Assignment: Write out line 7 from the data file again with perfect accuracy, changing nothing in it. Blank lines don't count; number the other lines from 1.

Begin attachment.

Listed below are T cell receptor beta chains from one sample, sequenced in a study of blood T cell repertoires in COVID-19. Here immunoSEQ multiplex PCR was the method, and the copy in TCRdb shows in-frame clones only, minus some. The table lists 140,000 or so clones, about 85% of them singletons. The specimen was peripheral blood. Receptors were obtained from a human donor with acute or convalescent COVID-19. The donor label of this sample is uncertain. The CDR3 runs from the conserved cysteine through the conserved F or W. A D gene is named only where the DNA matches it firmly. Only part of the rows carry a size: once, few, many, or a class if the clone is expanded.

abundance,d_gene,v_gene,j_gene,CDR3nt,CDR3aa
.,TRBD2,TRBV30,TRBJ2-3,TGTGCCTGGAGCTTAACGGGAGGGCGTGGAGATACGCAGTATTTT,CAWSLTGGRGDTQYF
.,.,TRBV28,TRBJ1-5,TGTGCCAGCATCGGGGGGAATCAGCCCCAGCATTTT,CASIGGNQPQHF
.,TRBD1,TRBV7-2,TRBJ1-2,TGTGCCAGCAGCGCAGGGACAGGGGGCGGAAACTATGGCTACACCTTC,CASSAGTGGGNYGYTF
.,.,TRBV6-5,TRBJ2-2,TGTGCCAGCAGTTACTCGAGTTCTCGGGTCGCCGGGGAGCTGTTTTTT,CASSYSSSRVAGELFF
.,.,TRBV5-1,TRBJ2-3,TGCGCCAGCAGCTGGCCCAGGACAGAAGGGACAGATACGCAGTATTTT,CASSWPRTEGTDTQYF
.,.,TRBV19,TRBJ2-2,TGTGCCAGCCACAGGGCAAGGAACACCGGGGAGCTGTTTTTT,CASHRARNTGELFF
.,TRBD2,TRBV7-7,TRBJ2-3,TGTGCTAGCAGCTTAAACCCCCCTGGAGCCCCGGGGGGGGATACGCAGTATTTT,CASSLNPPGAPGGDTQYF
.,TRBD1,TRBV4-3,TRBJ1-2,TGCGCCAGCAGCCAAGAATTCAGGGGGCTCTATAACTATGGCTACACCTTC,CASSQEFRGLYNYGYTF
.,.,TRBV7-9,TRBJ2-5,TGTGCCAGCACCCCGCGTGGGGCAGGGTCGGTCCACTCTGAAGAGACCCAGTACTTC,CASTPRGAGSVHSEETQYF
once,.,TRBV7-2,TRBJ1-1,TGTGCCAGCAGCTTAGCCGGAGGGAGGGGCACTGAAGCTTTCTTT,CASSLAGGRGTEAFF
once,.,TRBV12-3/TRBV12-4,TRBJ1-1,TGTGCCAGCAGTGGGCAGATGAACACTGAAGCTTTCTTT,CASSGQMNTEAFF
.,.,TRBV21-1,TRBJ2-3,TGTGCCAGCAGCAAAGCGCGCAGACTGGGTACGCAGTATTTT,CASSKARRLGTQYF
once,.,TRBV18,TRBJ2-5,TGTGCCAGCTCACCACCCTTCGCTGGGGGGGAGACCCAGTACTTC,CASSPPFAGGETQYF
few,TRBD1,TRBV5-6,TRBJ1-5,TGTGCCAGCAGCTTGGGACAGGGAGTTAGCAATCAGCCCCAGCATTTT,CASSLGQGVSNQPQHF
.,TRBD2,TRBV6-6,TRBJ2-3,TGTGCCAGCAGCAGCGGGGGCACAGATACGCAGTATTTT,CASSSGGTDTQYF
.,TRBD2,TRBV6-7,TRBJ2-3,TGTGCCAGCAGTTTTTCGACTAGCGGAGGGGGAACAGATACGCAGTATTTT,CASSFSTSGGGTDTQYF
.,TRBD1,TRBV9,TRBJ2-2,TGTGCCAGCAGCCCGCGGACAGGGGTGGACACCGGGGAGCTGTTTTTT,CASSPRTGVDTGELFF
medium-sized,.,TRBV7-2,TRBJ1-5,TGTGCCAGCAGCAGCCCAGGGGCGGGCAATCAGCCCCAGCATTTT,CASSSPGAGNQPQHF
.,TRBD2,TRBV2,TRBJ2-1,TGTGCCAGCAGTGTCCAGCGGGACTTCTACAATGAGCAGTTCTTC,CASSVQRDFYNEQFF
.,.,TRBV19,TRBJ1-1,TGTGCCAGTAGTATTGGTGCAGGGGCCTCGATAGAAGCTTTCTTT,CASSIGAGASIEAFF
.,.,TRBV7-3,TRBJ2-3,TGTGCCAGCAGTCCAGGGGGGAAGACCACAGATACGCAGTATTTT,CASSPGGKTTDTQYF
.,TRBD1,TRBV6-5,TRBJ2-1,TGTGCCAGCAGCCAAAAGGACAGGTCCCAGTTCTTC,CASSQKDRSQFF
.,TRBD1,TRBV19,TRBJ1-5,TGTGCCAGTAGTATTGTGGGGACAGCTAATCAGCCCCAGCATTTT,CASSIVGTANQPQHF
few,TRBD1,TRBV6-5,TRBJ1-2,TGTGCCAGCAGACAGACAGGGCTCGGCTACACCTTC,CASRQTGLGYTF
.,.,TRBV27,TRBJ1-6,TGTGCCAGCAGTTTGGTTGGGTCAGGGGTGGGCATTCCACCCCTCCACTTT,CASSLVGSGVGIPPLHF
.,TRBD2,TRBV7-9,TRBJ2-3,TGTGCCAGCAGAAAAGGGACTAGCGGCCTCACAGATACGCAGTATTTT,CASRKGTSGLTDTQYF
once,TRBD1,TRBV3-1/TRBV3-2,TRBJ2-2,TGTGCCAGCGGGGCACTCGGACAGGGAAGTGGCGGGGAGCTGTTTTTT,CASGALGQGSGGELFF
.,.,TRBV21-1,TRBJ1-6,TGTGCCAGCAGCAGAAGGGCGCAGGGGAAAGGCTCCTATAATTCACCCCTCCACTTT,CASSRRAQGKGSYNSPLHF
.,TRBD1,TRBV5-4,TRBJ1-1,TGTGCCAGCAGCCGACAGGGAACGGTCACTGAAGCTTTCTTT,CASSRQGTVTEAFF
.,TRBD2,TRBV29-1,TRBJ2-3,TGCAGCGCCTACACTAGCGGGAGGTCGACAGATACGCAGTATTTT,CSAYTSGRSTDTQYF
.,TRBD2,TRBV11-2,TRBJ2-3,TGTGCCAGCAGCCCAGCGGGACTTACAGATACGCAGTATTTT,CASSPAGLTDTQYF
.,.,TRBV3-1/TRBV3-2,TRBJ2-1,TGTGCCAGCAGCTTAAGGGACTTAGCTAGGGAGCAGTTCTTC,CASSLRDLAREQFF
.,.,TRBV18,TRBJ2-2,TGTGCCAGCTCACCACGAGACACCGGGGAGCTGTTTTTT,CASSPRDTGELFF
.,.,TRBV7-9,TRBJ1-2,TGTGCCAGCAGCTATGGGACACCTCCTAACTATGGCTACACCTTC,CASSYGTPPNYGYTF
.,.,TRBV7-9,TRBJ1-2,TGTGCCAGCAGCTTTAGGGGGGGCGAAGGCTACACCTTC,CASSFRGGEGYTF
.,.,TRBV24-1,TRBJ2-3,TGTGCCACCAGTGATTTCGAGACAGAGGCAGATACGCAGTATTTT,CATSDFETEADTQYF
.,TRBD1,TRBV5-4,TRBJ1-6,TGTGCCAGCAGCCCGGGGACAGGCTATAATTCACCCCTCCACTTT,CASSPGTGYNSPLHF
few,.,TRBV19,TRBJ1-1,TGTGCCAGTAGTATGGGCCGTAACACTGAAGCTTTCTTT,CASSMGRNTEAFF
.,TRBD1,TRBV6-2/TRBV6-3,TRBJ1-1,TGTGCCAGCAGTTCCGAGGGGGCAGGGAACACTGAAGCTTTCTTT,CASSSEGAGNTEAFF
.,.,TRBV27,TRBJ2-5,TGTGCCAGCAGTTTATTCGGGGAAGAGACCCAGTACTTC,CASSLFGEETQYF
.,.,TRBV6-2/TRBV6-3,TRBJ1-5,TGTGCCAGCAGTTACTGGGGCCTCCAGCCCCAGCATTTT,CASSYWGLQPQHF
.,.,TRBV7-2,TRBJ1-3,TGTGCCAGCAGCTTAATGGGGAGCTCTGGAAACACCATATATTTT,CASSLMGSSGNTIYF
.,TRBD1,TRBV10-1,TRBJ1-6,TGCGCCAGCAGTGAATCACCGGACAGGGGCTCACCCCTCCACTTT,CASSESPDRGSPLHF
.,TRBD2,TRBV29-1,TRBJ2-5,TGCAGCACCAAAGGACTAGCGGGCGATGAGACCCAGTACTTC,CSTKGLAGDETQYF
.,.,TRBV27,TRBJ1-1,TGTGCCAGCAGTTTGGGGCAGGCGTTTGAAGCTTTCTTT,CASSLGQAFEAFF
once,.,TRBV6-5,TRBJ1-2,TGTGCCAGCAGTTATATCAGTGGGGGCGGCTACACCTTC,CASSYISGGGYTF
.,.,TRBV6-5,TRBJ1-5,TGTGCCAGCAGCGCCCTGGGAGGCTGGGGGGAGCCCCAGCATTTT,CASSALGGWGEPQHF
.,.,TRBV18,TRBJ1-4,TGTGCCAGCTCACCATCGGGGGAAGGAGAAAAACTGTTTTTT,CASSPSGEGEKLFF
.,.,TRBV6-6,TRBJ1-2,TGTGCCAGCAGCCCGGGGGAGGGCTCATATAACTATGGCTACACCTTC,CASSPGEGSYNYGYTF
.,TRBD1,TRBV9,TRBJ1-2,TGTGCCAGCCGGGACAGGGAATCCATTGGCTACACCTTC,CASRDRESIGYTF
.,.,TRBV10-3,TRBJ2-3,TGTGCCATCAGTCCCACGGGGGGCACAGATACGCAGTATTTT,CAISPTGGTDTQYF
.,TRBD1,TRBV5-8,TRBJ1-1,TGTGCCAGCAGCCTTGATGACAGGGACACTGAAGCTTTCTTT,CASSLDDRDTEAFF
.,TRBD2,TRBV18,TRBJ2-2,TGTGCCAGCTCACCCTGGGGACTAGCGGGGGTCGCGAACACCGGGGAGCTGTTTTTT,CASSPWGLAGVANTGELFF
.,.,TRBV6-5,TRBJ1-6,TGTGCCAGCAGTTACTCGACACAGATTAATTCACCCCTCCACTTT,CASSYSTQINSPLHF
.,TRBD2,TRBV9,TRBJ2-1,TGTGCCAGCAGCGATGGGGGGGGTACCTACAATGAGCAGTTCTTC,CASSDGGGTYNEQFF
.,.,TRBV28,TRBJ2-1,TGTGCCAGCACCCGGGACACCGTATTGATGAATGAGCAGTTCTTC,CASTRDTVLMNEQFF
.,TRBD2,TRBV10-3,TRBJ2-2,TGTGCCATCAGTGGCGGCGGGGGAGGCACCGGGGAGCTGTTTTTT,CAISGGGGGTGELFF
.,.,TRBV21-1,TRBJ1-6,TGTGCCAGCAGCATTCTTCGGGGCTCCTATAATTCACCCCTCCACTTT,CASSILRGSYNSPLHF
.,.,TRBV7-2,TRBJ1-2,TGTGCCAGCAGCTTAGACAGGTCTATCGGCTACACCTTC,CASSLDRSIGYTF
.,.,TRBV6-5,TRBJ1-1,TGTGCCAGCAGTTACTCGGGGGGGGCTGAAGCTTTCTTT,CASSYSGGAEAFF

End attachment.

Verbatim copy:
.,.,TRBV5-1,TRBJ2-3,TGCGCCAGCAGCTGGCCCAGGACAGAAGGGACAGATACGCAGTATTTT,CASSWPRTEGTDTQYF